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July, 2024

Bendigo Bank forecasts RBA rate cuts in mid 2025, as probability of another hike rises

David Robertson, Chief Economist at Bendigo Bank, has maintained his long-held view that the Reserve Bank of Australia (RBA) cash rate will remain unchanged throughout the year in his his July Economic Update.

Robertson predicts rate cuts will likely come in 2025, despite disappointing monthly inflation figures in the May data.

According to Robertson, the May data increases the probability of another RBA hike in the coming months, but it further defers RBA cuts. He has adjusted his first RBA cut prediction from February to May 2025 due to slower progress for disinflation than expected.

“There is no doubt the monthly CPI indicator for May was a setback to progress on inflation, with headline CPI jumping to 4 per cent and the core trimmed mean also higher at 4.4 per cent – however some of the detail within the report was less conclusive,” Robertson said.

“As we’ve outlined here and in our Business Insights website since early 2023, we see relief via RBA rate cuts as a 2025 event, so we’re not surprised that markets (and most economists) are no longer pricing in cuts this year, but the market is now assigning around a 50 per cent probability to another hike which is a long bow to draw on a single monthly CPI read.”

Australia is currently implementing Stage 3 tax cuts worth around $22 billion this financial year, along with a range of ‘cost-of-living measures’ in Federal, State and Territory budgets worth close to $30 billion. Robertson notes that the quarterly inflation figure due at the end of this month will provide more insight than the May figures alone.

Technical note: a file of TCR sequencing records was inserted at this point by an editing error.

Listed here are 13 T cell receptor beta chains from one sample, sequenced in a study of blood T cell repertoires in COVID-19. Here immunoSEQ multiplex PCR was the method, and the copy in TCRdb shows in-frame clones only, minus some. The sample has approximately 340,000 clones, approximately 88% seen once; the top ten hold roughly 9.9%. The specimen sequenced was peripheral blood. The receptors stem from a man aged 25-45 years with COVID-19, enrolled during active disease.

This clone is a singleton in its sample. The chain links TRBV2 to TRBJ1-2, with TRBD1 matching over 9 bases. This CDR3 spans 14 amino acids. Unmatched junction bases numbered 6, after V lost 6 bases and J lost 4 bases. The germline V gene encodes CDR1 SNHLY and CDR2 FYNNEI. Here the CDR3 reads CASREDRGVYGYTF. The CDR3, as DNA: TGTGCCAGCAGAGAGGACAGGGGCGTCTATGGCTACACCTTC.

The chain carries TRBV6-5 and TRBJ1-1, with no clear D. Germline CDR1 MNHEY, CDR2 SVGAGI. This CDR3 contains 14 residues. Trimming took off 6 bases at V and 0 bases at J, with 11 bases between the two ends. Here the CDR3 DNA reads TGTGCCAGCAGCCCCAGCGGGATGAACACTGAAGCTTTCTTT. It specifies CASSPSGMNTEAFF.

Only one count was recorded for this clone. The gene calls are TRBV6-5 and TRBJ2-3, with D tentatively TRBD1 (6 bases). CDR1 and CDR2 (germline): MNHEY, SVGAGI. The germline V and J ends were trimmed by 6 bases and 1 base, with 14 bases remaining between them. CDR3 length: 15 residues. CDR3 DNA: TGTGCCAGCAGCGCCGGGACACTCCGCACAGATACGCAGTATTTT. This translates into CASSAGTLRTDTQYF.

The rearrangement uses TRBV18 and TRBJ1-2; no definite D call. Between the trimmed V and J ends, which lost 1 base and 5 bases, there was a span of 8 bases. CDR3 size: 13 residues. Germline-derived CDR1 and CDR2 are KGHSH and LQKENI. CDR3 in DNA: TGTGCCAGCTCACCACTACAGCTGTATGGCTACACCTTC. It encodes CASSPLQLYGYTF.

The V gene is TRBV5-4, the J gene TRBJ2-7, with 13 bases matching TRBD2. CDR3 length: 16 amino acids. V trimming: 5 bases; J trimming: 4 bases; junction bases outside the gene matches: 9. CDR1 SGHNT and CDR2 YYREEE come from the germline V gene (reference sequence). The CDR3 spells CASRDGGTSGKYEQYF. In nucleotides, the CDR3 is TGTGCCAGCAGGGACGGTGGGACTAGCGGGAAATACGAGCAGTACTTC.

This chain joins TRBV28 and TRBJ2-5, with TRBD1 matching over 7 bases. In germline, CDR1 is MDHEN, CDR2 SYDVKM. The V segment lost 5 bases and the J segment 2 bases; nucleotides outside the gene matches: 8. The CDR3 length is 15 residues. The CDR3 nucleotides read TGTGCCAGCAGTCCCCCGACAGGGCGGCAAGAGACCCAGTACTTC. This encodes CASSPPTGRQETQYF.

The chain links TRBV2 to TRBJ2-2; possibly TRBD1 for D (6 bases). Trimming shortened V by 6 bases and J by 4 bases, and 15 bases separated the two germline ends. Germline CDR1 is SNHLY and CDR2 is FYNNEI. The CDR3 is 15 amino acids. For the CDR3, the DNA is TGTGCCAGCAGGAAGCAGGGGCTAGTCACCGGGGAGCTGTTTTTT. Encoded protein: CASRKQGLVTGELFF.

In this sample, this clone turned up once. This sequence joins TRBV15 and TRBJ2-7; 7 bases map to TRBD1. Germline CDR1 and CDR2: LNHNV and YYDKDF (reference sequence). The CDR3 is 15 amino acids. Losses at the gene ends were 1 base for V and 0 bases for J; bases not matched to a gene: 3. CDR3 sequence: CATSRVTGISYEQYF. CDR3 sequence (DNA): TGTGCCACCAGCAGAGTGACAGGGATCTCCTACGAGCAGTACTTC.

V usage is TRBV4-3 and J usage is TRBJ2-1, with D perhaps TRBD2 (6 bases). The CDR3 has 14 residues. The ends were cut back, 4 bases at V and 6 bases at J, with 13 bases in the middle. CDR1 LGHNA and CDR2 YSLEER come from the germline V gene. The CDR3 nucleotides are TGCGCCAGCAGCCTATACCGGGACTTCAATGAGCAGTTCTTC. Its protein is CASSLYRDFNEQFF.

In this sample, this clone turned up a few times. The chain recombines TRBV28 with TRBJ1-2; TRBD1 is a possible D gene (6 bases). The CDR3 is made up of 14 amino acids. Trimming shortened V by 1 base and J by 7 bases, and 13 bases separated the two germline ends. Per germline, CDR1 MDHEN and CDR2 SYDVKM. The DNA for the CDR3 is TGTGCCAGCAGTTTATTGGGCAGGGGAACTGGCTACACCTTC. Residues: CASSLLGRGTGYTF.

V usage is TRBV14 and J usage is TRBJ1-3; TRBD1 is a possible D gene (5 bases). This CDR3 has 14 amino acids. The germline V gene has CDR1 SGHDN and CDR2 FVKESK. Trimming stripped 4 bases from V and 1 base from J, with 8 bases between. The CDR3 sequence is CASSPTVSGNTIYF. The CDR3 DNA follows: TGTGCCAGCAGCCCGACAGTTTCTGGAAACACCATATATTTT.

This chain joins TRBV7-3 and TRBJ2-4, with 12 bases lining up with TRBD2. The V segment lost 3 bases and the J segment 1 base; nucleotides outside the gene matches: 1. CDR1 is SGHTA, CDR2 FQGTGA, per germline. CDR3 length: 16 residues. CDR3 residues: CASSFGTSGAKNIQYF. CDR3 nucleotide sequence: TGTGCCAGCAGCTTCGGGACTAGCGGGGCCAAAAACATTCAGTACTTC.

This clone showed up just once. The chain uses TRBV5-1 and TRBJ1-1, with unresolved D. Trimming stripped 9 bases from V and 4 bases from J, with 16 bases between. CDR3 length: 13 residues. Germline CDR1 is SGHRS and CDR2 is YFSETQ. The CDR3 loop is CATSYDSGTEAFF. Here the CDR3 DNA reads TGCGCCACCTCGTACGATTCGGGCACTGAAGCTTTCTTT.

“How much of this money is spent versus saved will be crucial for imbalances between supply and demand, which will take time to become apparent,” he said.

Inflation has generally been falling around the world, leading to rate cuts in both Europe and Canada. Robertson believes the RBA will consider a broad range of data in reaching their decision and will not lose sight of its dual mandate of price stability and full employment.

“This means upcoming jobs data will be almost as influential as inflation data,” Robertson said.

He noted that economic conditions remain uneven and in some respects contradictory, with record highs for property prices, stock markets and levels of employment. Yet, Australia remains in a per-capita recession and consumer sentiment is lower than it was in the pandemic or the Global Financial Crisis.

“Beyond speculation on interest rates, economic conditions remain uneven and in some respects contradictory,” Robertson said. “But economic uncertainty here and geopolitical risks overseas remain a drag on confidence, so the rebound will likely be in small steps.”

Forecasts for the new financial year still show moderating inflation, helped by base effects and a firmer Australian Dollar, and more moderate gains for house prices.